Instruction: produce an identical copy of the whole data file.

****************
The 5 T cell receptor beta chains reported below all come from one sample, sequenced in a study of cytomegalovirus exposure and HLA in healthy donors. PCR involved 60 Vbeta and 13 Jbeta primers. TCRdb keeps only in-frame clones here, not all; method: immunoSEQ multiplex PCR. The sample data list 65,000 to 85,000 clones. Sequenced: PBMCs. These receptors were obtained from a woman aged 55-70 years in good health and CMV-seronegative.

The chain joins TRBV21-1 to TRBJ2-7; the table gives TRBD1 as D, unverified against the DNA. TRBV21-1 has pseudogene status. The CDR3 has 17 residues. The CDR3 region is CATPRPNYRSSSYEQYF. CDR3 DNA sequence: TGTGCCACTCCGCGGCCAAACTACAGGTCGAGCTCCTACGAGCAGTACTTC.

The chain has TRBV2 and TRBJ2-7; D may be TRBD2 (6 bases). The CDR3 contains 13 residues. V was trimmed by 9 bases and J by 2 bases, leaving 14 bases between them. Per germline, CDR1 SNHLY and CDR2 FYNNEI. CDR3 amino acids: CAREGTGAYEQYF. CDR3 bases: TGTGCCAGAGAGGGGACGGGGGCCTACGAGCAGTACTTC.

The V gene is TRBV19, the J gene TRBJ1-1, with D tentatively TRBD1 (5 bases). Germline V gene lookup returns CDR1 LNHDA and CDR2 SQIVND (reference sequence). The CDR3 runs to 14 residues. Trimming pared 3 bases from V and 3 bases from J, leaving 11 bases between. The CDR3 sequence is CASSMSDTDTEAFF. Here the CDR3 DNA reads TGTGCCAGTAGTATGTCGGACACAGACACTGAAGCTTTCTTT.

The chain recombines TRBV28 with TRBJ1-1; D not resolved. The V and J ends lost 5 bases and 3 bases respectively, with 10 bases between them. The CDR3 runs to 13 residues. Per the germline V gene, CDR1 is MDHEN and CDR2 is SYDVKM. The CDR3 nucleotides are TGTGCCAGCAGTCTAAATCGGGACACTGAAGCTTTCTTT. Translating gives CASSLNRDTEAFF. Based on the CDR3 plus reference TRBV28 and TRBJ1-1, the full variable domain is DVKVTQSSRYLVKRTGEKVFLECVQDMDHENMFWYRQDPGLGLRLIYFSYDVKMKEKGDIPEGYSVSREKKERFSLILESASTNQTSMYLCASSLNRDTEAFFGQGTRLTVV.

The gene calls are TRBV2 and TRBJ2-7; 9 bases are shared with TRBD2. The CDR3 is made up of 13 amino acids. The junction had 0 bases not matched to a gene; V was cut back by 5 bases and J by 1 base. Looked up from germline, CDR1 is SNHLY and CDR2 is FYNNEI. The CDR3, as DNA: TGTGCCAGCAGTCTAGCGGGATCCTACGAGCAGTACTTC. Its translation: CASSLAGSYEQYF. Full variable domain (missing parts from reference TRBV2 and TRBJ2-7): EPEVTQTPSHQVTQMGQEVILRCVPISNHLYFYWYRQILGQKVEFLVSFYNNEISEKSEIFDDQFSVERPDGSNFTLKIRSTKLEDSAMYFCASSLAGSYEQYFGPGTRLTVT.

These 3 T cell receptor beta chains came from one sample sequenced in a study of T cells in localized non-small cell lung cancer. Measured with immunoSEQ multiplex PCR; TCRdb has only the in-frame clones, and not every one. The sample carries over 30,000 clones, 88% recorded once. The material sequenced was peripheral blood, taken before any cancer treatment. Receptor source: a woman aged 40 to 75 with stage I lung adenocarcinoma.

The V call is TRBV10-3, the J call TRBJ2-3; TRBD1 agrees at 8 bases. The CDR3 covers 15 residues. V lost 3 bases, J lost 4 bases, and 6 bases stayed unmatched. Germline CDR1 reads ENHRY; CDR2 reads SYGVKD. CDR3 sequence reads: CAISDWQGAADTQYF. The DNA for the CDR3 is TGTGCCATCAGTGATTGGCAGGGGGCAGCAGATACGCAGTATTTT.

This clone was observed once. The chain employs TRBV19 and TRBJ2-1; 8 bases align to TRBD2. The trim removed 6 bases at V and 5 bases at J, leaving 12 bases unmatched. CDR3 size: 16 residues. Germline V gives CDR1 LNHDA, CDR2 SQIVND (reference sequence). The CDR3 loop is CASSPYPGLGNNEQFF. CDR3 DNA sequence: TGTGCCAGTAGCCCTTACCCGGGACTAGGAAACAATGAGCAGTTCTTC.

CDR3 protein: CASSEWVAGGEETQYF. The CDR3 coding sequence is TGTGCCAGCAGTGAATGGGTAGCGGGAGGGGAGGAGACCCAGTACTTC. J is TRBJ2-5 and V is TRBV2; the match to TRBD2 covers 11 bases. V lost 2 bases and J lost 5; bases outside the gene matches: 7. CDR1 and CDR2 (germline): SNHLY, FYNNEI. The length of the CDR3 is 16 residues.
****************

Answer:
The 5 T cell receptor beta chains reported below all come from one sample, sequenced in a study of cytomegalovirus exposure and HLA in healthy donors. PCR involved 60 Vbeta and 13 Jbeta primers. TCRdb keeps only in-frame clones here, not all; method: immunoSEQ multiplex PCR. The sample data list 65,000 to 85,000 clones. Sequenced: PBMCs. These receptors were obtained from a woman aged 55-70 years in good health and CMV-seronegative.

The chain joins TRBV21-1 to TRBJ2-7; the table gives TRBD1 as D, unverified against the DNA. TRBV21-1 has pseudogene status. The CDR3 has 17 residues. The CDR3 region is CATPRPNYRSSSYEQYF. CDR3 DNA sequence: TGTGCCACTCCGCGGCCAAACTACAGGTCGAGCTCCTACGAGCAGTACTTC.

The chain has TRBV2 and TRBJ2-7; D may be TRBD2 (6 bases). The CDR3 contains 13 residues. V was trimmed by 9 bases and J by 2 bases, leaving 14 bases between them. Per germline, CDR1 SNHLY and CDR2 FYNNEI. CDR3 amino acids: CAREGTGAYEQYF. CDR3 bases: TGTGCCAGAGAGGGGACGGGGGCCTACGAGCAGTACTTC.

The V gene is TRBV19, the J gene TRBJ1-1, with D tentatively TRBD1 (5 bases). Germline V gene lookup returns CDR1 LNHDA and CDR2 SQIVND (reference sequence). The CDR3 runs to 14 residues. Trimming pared 3 bases from V and 3 bases from J, leaving 11 bases between. The CDR3 sequence is CASSMSDTDTEAFF. Here the CDR3 DNA reads TGTGCCAGTAGTATGTCGGACACAGACACTGAAGCTTTCTTT.

The chain recombines TRBV28 with TRBJ1-1; D not resolved. The V and J ends lost 5 bases and 3 bases respectively, with 10 bases between them. The CDR3 runs to 13 residues. Per the germline V gene, CDR1 is MDHEN and CDR2 is SYDVKM. The CDR3 nucleotides are TGTGCCAGCAGTCTAAATCGGGACACTGAAGCTTTCTTT. Translating gives CASSLNRDTEAFF. Based on the CDR3 plus reference TRBV28 and TRBJ1-1, the full variable domain is DVKVTQSSRYLVKRTGEKVFLECVQDMDHENMFWYRQDPGLGLRLIYFSYDVKMKEKGDIPEGYSVSREKKERFSLILESASTNQTSMYLCASSLNRDTEAFFGQGTRLTVV.

The gene calls are TRBV2 and TRBJ2-7; 9 bases are shared with TRBD2. The CDR3 is made up of 13 amino acids. The junction had 0 bases not matched to a gene; V was cut back by 5 bases and J by 1 base. Looked up from germline, CDR1 is SNHLY and CDR2 is FYNNEI. The CDR3, as DNA: TGTGCCAGCAGTCTAGCGGGATCCTACGAGCAGTACTTC. Its translation: CASSLAGSYEQYF. Full variable domain (missing parts from reference TRBV2 and TRBJ2-7): EPEVTQTPSHQVTQMGQEVILRCVPISNHLYFYWYRQILGQKVEFLVSFYNNEISEKSEIFDDQFSVERPDGSNFTLKIRSTKLEDSAMYFCASSLAGSYEQYFGPGTRLTVT.

These 3 T cell receptor beta chains came from one sample sequenced in a study of T cells in localized non-small cell lung cancer. Measured with immunoSEQ multiplex PCR; TCRdb has only the in-frame clones, and not every one. The sample carries over 30,000 clones, 88% recorded once. The material sequenced was peripheral blood, taken before any cancer treatment. Receptor source: a woman aged 40 to 75 with stage I lung adenocarcinoma.

The V call is TRBV10-3, the J call TRBJ2-3; TRBD1 agrees at 8 bases. The CDR3 covers 15 residues. V lost 3 bases, J lost 4 bases, and 6 bases stayed unmatched. Germline CDR1 reads ENHRY; CDR2 reads SYGVKD. CDR3 sequence reads: CAISDWQGAADTQYF. The DNA for the CDR3 is TGTGCCATCAGTGATTGGCAGGGGGCAGCAGATACGCAGTATTTT.

This clone was observed once. The chain employs TRBV19 and TRBJ2-1; 8 bases align to TRBD2. The trim removed 6 bases at V and 5 bases at J, leaving 12 bases unmatched. CDR3 size: 16 residues. Germline V gives CDR1 LNHDA, CDR2 SQIVND (reference sequence). The CDR3 loop is CASSPYPGLGNNEQFF. CDR3 DNA sequence: TGTGCCAGTAGCCCTTACCCGGGACTAGGAAACAATGAGCAGTTCTTC.

CDR3 protein: CASSEWVAGGEETQYF. The CDR3 coding sequence is TGTGCCAGCAGTGAATGGGTAGCGGGAGGGGAGGAGACCCAGTACTTC. J is TRBJ2-5 and V is TRBV2; the match to TRBD2 covers 11 bases. V lost 2 bases and J lost 5; bases outside the gene matches: 7. CDR1 and CDR2 (germline): SNHLY, FYNNEI. The length of the CDR3 is 16 residues.